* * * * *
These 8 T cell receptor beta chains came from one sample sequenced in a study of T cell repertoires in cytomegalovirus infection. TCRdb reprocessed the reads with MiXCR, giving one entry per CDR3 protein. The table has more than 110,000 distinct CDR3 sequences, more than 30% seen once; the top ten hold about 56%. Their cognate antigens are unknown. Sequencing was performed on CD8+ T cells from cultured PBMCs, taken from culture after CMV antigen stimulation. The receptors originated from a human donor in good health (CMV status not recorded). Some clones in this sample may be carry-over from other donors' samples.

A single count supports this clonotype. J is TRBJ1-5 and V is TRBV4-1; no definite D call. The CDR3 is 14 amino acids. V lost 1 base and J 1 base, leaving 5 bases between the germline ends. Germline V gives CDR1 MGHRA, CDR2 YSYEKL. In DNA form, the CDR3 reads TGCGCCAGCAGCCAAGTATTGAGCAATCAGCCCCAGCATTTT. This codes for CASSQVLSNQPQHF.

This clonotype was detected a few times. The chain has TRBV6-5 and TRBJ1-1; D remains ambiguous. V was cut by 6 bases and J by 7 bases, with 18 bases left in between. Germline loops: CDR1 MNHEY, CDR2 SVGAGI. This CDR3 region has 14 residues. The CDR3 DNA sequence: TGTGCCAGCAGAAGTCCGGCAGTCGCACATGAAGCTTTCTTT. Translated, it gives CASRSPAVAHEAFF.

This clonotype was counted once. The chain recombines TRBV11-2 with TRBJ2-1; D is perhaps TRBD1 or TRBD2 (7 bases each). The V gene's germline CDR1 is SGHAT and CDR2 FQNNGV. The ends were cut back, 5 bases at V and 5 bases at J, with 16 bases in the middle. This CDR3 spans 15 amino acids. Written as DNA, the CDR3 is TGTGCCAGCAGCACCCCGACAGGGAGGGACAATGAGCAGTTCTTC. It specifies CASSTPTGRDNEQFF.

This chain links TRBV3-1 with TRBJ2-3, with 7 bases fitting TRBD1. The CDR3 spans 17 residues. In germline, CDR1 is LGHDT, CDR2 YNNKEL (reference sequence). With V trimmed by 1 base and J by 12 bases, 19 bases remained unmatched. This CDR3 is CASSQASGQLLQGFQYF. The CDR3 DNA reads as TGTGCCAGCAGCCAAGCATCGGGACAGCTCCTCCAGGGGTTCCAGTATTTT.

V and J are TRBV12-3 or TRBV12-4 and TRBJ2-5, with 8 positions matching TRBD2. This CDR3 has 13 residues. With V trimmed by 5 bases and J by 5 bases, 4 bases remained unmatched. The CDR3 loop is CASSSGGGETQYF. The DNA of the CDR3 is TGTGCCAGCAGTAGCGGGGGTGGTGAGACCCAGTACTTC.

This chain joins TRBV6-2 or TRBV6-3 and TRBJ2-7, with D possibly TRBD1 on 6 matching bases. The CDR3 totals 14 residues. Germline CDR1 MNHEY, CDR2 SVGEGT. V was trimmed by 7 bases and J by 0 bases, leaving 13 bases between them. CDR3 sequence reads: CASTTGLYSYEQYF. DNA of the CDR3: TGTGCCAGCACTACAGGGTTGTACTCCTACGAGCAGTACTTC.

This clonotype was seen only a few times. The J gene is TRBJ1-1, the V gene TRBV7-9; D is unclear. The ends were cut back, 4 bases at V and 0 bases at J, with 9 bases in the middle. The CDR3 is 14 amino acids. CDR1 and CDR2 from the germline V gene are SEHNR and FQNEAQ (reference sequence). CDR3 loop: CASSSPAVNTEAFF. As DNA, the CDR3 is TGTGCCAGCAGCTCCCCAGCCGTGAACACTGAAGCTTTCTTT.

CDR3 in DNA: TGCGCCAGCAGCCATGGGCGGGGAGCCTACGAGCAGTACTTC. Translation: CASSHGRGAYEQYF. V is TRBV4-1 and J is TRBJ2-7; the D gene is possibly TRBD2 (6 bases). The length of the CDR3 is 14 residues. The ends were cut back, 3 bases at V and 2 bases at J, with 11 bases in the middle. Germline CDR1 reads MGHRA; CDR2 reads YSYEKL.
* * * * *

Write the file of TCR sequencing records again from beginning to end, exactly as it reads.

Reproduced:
These 8 T cell receptor beta chains came from one sample sequenced in a study of T cell repertoires in cytomegalovirus infection. TCRdb reprocessed the reads with MiXCR, giving one entry per CDR3 protein. The table has more than 110,000 distinct CDR3 sequences, more than 30% seen once; the top ten hold about 56%. Their cognate antigens are unknown. Sequencing was performed on CD8+ T cells from cultured PBMCs, taken from culture after CMV antigen stimulation. The receptors originated from a human donor in good health (CMV status not recorded). Some clones in this sample may be carry-over from other donors' samples.

A single count supports this clonotype. J is TRBJ1-5 and V is TRBV4-1; no definite D call. The CDR3 is 14 amino acids. V lost 1 base and J 1 base, leaving 5 bases between the germline ends. Germline V gives CDR1 MGHRA, CDR2 YSYEKL. In DNA form, the CDR3 reads TGCGCCAGCAGCCAAGTATTGAGCAATCAGCCCCAGCATTTT. This codes for CASSQVLSNQPQHF.

This clonotype was detected a few times. The chain has TRBV6-5 and TRBJ1-1; D remains ambiguous. V was cut by 6 bases and J by 7 bases, with 18 bases left in between. Germline loops: CDR1 MNHEY, CDR2 SVGAGI. This CDR3 region has 14 residues. The CDR3 DNA sequence: TGTGCCAGCAGAAGTCCGGCAGTCGCACATGAAGCTTTCTTT. Translated, it gives CASRSPAVAHEAFF.

This clonotype was counted once. The chain recombines TRBV11-2 with TRBJ2-1; D is perhaps TRBD1 or TRBD2 (7 bases each). The V gene's germline CDR1 is SGHAT and CDR2 FQNNGV. The ends were cut back, 5 bases at V and 5 bases at J, with 16 bases in the middle. This CDR3 spans 15 amino acids. Written as DNA, the CDR3 is TGTGCCAGCAGCACCCCGACAGGGAGGGACAATGAGCAGTTCTTC. It specifies CASSTPTGRDNEQFF.

This chain links TRBV3-1 with TRBJ2-3, with 7 bases fitting TRBD1. The CDR3 spans 17 residues. In germline, CDR1 is LGHDT, CDR2 YNNKEL (reference sequence). With V trimmed by 1 base and J by 12 bases, 19 bases remained unmatched. This CDR3 is CASSQASGQLLQGFQYF. The CDR3 DNA reads as TGTGCCAGCAGCCAAGCATCGGGACAGCTCCTCCAGGGGTTCCAGTATTTT.

V and J are TRBV12-3 or TRBV12-4 and TRBJ2-5, with 8 positions matching TRBD2. This CDR3 has 13 residues. With V trimmed by 5 bases and J by 5 bases, 4 bases remained unmatched. The CDR3 loop is CASSSGGGETQYF. The DNA of the CDR3 is TGTGCCAGCAGTAGCGGGGGTGGTGAGACCCAGTACTTC.

This chain joins TRBV6-2 or TRBV6-3 and TRBJ2-7, with D possibly TRBD1 on 6 matching bases. The CDR3 totals 14 residues. Germline CDR1 MNHEY, CDR2 SVGEGT. V was trimmed by 7 bases and J by 0 bases, leaving 13 bases between them. CDR3 sequence reads: CASTTGLYSYEQYF. DNA of the CDR3: TGTGCCAGCACTACAGGGTTGTACTCCTACGAGCAGTACTTC.

This clonotype was seen only a few times. The J gene is TRBJ1-1, the V gene TRBV7-9; D is unclear. The ends were cut back, 4 bases at V and 0 bases at J, with 9 bases in the middle. The CDR3 is 14 amino acids. CDR1 and CDR2 from the germline V gene are SEHNR and FQNEAQ (reference sequence). CDR3 loop: CASSSPAVNTEAFF. As DNA, the CDR3 is TGTGCCAGCAGCTCCCCAGCCGTGAACACTGAAGCTTTCTTT.

CDR3 in DNA: TGCGCCAGCAGCCATGGGCGGGGAGCCTACGAGCAGTACTTC. Translation: CASSHGRGAYEQYF. V is TRBV4-1 and J is TRBJ2-7; the D gene is possibly TRBD2 (6 bases). The length of the CDR3 is 14 residues. The ends were cut back, 3 bases at V and 2 bases at J, with 11 bases in the middle. Germline CDR1 reads MGHRA; CDR2 reads YSYEKL.